We describe in this section the first step of our SRCVAE framework for generating a latent representation which contains as much as possible information about the real sensitive feature . As discussed above, our strategy is to use Bayesian inference approximation, according to the pre-defined causal graph in Figure 1.
A simple methodology for performing inference could be to suppose with strong hypothesis a non deterministic structural model with some specific distribution for all the causal links and finally estimate the latent space by probabilistic programming language such as Stan kusner2017counterfactual; team2016rstan
. Leveraging recent developments for approximate inference with deep learning, many different workslouizos2017causal; pfohl2019counterfactual; grari2020adversarial proposed to use Variational Autoencoding kingma2013auto methods (VAE) for modeling exogenous variables in causal graphs. It has shown successful empirical results and in particular for the counterfactual fairness sub-field. The counterfactual objective is different from our objective since the inference is performed for generating some exogenous variables independently from the sensitive. It aims at building prediction models which ensure fairness at the most individual level, by requiring the notion of the operator pearl2009causal with the intervention of the sensitive in causality ( or ). Notice here, we don’t require this notion since we are only interested to capture a stochastic exogenous variables by generating a sensitive proxy distribution for each individual.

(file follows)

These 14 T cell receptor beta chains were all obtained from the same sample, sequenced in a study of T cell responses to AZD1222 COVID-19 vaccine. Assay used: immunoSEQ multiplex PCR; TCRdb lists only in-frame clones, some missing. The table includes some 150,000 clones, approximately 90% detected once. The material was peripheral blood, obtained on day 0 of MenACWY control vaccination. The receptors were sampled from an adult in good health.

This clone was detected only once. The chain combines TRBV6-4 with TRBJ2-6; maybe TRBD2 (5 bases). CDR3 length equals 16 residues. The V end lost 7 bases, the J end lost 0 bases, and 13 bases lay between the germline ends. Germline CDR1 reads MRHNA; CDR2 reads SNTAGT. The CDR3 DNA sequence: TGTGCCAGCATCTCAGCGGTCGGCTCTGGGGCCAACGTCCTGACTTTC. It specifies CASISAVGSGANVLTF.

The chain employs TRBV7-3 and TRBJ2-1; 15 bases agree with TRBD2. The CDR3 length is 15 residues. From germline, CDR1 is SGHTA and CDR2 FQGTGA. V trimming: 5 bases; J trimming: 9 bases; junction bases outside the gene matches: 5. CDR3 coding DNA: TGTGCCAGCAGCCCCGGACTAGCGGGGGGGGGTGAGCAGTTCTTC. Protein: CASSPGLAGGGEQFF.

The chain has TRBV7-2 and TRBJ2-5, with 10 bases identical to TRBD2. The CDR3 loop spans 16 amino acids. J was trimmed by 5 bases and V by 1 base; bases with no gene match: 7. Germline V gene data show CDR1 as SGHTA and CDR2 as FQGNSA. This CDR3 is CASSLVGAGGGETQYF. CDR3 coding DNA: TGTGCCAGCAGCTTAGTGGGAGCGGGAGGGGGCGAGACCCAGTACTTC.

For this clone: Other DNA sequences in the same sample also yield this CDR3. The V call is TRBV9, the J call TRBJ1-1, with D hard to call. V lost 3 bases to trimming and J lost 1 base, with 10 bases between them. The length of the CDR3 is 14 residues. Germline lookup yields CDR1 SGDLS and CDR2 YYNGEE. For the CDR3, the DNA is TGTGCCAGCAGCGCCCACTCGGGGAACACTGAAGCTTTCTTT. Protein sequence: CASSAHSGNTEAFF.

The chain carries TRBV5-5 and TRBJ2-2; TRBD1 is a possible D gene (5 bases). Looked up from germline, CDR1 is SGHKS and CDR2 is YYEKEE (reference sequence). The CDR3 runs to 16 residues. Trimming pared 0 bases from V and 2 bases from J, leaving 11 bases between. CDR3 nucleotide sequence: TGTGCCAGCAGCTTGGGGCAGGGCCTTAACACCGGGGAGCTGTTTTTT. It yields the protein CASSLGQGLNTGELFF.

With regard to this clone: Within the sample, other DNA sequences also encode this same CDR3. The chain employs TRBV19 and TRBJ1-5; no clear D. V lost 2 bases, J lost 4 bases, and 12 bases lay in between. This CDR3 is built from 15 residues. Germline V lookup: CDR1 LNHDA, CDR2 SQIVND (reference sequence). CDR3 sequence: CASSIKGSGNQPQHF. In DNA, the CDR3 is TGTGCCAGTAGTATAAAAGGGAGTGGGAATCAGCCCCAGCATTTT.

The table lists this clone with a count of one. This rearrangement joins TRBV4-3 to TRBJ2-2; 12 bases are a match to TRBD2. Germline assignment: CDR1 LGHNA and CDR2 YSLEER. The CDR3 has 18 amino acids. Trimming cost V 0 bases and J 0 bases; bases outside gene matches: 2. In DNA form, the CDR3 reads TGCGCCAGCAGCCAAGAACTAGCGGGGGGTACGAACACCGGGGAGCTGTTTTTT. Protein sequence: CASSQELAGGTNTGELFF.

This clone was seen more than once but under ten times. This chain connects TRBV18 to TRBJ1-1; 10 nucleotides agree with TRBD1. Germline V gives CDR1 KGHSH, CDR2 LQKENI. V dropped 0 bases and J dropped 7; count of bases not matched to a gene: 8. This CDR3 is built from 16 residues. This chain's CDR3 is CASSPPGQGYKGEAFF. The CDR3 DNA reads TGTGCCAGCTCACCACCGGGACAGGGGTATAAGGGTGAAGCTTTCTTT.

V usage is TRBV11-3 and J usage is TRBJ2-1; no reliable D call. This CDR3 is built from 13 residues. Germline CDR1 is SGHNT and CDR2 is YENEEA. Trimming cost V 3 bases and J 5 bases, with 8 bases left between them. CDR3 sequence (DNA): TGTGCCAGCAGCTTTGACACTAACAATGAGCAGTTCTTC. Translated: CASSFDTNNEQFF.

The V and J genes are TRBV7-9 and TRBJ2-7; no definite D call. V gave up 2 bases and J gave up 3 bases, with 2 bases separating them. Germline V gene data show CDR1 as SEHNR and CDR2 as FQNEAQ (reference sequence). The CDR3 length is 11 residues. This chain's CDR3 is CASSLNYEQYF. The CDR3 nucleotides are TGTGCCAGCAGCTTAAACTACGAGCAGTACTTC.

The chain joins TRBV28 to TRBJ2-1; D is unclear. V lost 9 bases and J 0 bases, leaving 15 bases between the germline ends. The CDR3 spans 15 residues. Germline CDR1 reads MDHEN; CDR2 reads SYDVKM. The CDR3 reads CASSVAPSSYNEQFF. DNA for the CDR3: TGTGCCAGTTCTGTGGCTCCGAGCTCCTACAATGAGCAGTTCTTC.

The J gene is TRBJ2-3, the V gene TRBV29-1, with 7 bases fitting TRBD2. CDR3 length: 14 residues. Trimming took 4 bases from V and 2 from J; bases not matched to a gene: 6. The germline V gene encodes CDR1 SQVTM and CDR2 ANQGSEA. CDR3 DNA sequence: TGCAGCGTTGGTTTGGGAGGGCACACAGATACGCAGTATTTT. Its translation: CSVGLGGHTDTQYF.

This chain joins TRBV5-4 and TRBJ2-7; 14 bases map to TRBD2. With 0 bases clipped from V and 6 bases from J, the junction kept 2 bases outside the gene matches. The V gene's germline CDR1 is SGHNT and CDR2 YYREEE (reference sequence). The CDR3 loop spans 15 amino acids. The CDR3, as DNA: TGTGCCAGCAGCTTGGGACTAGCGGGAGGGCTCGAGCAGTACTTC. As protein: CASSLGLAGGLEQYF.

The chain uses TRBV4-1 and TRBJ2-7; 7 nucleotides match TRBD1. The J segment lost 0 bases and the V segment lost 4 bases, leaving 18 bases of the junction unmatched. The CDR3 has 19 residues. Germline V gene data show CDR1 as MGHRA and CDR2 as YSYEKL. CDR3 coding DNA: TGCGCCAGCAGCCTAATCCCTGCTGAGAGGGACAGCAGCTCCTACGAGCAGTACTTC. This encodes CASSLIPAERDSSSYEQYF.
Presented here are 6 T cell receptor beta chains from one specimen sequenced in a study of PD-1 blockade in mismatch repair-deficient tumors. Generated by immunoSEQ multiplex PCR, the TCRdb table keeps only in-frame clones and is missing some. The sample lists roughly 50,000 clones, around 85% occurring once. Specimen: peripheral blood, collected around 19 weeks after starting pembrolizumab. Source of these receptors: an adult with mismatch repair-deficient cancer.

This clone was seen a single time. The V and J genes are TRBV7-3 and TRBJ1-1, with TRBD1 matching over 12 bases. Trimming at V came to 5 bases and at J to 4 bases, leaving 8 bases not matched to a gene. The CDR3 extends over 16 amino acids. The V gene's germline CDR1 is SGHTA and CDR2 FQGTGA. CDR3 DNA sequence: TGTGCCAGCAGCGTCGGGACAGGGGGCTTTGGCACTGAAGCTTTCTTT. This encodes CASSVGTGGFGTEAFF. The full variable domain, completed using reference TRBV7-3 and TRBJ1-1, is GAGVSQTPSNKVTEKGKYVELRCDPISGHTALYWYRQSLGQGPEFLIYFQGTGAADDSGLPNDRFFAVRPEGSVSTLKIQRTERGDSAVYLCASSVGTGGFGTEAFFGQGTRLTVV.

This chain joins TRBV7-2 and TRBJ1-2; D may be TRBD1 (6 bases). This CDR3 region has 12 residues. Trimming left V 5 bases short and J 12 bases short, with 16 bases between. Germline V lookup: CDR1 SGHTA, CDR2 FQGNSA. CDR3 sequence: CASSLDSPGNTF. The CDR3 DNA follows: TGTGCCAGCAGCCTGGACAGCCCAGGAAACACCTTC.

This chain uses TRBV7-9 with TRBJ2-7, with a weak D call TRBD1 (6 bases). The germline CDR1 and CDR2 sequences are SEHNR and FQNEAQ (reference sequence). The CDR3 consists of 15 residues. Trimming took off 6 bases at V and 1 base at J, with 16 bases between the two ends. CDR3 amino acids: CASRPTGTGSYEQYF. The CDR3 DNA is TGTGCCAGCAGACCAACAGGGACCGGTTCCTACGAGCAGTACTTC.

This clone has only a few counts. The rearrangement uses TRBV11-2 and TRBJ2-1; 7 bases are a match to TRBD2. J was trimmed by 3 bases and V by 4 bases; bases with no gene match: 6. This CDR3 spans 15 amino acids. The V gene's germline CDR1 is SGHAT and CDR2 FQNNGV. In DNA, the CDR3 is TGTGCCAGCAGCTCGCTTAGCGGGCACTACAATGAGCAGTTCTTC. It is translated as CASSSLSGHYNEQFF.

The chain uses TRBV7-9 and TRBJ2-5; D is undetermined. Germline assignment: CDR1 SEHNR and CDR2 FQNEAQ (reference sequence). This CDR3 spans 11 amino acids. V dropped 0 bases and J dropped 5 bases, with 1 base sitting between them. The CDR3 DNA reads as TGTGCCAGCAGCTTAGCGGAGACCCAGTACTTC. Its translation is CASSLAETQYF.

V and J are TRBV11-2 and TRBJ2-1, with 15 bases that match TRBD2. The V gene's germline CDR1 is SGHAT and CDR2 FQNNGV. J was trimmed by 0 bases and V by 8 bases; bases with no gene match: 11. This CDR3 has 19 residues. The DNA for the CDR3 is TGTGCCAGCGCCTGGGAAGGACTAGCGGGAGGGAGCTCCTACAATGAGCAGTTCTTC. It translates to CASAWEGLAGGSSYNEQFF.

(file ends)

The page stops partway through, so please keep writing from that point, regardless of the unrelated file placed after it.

Following the rightmost causal graph from Figure 1, the decoder distribution can be factorized as below:
Given an approximate posterior , we obtain the following variational lower bound:
denotes the Kullback-Leibler divergence of the posteriorfrom a prior
, typically a standard Gaussian distribution. The posterior
is represented by a deep neural network with parameters, which typically outputs the mean
and the varianceof a diagonal Gaussian distribution .
The likelihood term which factorizes as , is defined as neural networks with parameters
. Since attracted by a standard prior, the posterior is supposed to remove probability mass for any features ofthat are not involved in the reconstruction of and . Since is given together with as input of the likelihoods, all the information from should be removed from the posterior distribution of .